On December 6, students in Dr. Lisa Tillmann’s Incarceration and Inequality course presented fact-based presentations with law officials, including Orlando Chief of Police John Mina, Winter Park Chief of Police Michael Deal, Orlando City Commissioner Patty Sheehan, and Orange County Commissioner Emily Bonilla.
The students reviewed statistics on pressing matters related to incarceration and proposed solutions to those issues. Groups presented facts related to five issues: treatment of the mentally ill in the criminal justice system, discrimination against ex-convicts, police prejudice and militarization of police, mass incarceration and the war on drugs, and women in the criminal justice system.
Dr. Tillmann, professor of critical media and cultural studies, began the discussion with a rather salient statistic on incarceration: “The average cost of incarcerating one person for one year is more than $31,000, more than three times the average cost of in-state tuition at a public university.” She continued, “Today, 13 students advocate for policy changes. They advocate to each of us as fellow citizens, and they advocate to public servants and policymakers, who have generously come to listen to where their research has taken them and to support their civic engagement. Most of them have never done anything like this before, and I will confess to all of you, I had never done anything like this as an undergraduate student.”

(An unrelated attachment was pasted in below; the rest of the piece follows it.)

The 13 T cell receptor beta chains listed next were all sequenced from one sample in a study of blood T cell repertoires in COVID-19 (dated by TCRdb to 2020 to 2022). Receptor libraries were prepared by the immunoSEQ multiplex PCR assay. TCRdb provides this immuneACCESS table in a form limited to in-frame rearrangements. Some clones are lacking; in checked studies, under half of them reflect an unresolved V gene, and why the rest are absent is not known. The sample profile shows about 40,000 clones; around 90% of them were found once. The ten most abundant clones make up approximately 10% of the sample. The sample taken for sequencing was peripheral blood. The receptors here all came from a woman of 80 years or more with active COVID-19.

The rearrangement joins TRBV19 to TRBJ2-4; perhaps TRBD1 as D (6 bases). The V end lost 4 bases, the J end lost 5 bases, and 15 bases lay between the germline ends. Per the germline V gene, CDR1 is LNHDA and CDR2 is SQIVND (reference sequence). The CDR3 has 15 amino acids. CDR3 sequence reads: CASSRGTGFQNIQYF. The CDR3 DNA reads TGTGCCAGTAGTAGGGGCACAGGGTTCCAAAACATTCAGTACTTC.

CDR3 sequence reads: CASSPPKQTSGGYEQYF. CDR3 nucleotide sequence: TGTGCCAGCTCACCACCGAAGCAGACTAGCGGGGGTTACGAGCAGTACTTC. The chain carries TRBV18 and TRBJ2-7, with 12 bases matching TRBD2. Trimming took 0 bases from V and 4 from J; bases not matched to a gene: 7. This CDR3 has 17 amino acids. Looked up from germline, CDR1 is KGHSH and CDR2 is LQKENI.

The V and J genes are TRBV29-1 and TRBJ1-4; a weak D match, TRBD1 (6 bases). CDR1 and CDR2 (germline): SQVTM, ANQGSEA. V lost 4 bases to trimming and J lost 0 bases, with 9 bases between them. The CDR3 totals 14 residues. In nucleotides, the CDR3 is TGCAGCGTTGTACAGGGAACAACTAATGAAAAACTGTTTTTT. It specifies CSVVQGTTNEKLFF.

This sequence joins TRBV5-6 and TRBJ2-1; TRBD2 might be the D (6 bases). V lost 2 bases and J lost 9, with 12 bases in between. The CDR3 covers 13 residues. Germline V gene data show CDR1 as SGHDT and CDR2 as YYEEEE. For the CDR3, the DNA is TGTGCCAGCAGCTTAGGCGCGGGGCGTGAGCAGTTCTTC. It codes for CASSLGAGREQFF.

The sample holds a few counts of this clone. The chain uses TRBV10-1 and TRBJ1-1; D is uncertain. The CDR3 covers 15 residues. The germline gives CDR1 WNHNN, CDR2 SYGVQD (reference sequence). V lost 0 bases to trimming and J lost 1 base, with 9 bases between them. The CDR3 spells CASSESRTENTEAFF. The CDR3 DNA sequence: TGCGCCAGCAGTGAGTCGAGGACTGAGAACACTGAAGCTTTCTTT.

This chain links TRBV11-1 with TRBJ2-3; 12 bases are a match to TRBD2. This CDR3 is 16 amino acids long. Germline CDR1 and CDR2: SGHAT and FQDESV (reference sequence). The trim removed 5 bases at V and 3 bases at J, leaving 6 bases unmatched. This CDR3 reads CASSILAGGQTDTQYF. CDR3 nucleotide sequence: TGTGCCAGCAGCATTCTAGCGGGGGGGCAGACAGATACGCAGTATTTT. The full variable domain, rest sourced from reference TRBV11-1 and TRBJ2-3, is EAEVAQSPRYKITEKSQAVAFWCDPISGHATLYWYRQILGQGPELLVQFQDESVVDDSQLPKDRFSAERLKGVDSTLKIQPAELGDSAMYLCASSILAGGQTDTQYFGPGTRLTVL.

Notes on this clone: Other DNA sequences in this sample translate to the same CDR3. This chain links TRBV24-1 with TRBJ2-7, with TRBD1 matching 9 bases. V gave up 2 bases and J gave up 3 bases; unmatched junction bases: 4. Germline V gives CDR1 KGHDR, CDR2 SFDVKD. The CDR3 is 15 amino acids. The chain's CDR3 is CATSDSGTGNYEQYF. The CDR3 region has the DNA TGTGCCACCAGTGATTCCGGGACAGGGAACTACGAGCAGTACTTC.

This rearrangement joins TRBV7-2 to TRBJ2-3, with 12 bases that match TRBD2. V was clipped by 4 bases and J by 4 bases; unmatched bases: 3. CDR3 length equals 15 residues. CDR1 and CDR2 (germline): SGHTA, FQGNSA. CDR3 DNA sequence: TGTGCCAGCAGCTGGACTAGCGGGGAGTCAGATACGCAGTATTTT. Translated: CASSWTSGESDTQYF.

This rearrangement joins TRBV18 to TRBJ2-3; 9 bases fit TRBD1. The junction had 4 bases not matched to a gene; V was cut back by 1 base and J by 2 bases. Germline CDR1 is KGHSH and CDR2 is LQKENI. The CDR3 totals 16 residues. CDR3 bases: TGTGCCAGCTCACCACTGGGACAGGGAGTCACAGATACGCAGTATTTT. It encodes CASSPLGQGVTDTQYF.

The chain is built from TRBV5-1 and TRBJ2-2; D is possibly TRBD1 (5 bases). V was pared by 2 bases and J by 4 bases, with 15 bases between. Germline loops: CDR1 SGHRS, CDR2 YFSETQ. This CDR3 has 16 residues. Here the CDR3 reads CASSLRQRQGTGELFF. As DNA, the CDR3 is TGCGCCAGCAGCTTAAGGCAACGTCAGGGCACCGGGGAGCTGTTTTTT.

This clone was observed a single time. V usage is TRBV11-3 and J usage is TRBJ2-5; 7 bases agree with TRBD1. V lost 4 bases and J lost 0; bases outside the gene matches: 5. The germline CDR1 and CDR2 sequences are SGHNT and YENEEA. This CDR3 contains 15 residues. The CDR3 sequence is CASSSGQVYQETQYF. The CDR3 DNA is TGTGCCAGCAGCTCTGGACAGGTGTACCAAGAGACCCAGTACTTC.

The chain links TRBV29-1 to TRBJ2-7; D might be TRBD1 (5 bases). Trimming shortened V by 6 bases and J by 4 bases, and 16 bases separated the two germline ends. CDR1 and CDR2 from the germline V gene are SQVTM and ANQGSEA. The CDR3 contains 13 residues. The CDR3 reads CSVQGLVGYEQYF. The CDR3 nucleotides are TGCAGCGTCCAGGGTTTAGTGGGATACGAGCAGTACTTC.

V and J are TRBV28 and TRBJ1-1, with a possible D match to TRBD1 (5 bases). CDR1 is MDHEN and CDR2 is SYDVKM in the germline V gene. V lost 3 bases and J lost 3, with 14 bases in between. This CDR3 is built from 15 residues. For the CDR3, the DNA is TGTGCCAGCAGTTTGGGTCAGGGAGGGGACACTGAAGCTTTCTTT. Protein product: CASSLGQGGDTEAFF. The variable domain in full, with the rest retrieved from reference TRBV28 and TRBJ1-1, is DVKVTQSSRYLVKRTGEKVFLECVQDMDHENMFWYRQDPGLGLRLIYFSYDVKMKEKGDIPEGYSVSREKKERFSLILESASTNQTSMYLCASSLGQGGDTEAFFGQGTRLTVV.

To prepare for the presentation and advocacy work, each student in the class compiled approximately 300 pages of reputable and scholarly research on their topics and used the information to create a fact-based set of rationales for their proposed policy changes. One group advocated for banishing the check box on job applications that signals to an employer the applicant’s history of a criminal conviction. Instead, questions about conviction would be saved until after the initial interview in order to prevent immediate discrimination by employers.
“If someone is given the label ‘criminal,’ we immediately think of them differently,” says Josh Seraballs ’19. Job training and the outcome of having a job have been shown to lower recidivism rates. Another group focused on women in the police force, advocating for more female officers, as they are less likely than their male counterparts to be involved in police brutality lawsuits and may more often practice defensive policing. Including more female police officers also breaks up the boys club attitude of the police force and may make for better officers.
Reactions to the presentations were overwhelmingly positive among students, audience members, policymakers, and Rollins staff. President Grant Cornwell stated, “You have my respect and gratitude for the event yesterday. ... Please extend my praise to the students for their sound research and polished presentations.”
Students expressed their gratitude in and out of the classroom for having the opportunity to be advocates. “It’s really important for us all to be activists and to take that first step in learning about race and learning about the criminal justice system and how it influences our life. I felt like this class was really beneficial to me,” says Jazlyn Gallego ’18.
The presentations offered students profound insight into activism and advocacy, and opportunities like these truly align with the College’s mission statement to create global citizens and responsible leaders.